This week we are throwing our Scottish spotlight onto Roseanne Reid. I first encountered Roseanne supporting Sam Outlaw at Glasgow’s Admiral Bar a few years back. Since then she’s supported me on a few solo shows and we’ve featured her as a guest on Another Country. More importantly than all of that she recorded her excellent debut album, Trails, in New York City with Teddy Thompson and has a whole host of live experiences under her belt.

Last week we had a short email exchange and I asked her, firstly, where she was when the impact of the crisis stopped what she was currently doing?

Before the outbreak started, I was actually due to have my busiest Spring/Summer to date. I was booked to support the Wandering Hearts on their UK tour throughout April, following that I was due to go over to Holland and Belgium for a week to do some European shows. I was then going to come back to go straight into a two week UK tour with Teddy Thompson, culminating with my first slot at Glastonbury at the end of June! Then it would have been time to start work on the new album.

So fair to say, I’m especially gutted the outbreak started when it did…

I can imagine. It certainly seems you’d be busy. Can we talk a little about Trails? How long had you taken to get the songs together that album? I remember you said you even wrote some during the recording period. Which ones were they?

Trails was written over the course of a few years – songs like ‘Amy’ and ‘Miles Away’ were ones I wrote when I was a teenager. I have to say one of the songs I’m most proud of was written within a week of going into the studio to record! ‘Out In Space’ was a last minute addition, but I think it brings something totally different to the album. Heading North was the other one that was written very close to the wire!

Since Trails came out there has been a one off song from last year called Out In Space. A fuller sound on this one too. Is that a one-off or the first song from a second album?

That release for Out In Space was just a one-off really. It was because the song was picked to feature in a film called ‘About Colonia’ last year, and it was our way of supporting the film, whilst also giving a platform to a song that people had really responded well to from the record.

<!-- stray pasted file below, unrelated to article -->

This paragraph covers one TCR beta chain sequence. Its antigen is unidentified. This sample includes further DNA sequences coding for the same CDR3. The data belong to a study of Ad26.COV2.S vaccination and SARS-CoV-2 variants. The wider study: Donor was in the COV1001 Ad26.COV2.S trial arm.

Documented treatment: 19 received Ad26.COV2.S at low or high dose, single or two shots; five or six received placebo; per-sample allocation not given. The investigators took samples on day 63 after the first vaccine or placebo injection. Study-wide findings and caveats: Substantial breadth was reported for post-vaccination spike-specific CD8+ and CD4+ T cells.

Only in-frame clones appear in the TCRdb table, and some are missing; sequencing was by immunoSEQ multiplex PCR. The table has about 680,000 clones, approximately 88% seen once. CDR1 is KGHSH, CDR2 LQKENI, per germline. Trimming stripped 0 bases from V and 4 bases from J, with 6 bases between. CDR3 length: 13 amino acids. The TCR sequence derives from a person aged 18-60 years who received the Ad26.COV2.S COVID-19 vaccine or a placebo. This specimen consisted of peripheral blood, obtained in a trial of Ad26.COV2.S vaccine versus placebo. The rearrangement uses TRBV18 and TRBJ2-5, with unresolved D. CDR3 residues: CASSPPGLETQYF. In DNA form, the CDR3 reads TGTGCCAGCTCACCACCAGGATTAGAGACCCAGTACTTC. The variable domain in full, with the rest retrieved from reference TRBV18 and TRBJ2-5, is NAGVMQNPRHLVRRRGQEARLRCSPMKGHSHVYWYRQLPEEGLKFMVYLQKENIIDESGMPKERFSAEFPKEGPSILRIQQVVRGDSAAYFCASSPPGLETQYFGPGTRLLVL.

The song we knew you for changed a bit from its first recording.I Love Her So became a stone-gone slab of soul! Tell me about the journey of that one? Were you glad to see it taking a different turn?

I was just as surprised as everyone else with how this song turned out! Teddy laid the foundations with his ideas for it well in advance, he told me he could envision a sort of Motown sound – but even then I couldn’t have dreamed the form it took. We recorded it on the last day the band was in the studio, and I wasn’t quite happy with how my vocal sounded. I came in to try and redo it the next day but in the end we stuck with the original. I’m so glad we did because I couldn’t imagine it sounding any different now!

‘I Love Her So’ is one of these songs that will always work just as well with a band as it does acoustically. I love having that fluidity with a piece of work!

I know you get a few gigs with country Americana artists and you were ‘discovered’ at Steve Earle’s writing camp. Do you love country music? Who are the important artists in that genre for you?

I have such a passion for the Country and Americana genre, and I love and learn from every single gig I do with these artists. I enjoy Country music for many reasons, especially the wild side of it. There’s a good-time side to Country, and there’s a real dark gritty side to it – that’s what I find myself being drawn to more and more. I listen to the greats like Johnny Cash, Merle Haggard and the Dixie Chicks, but also the new generation like Eric Church, The Highwomen and Jason Isbell. Great songwriters – that’s what underpins it. These people are master storytellers.

On this week’s AC you’ll hear the music of Roseanne Reid plus some wonderful new things from Jess Williamson, Arborist and Ashley McBryde as well as disappearing down a few rabbit holes of choice. It all starts at five past eight on BBC Radio Scotland this Tuesday evening.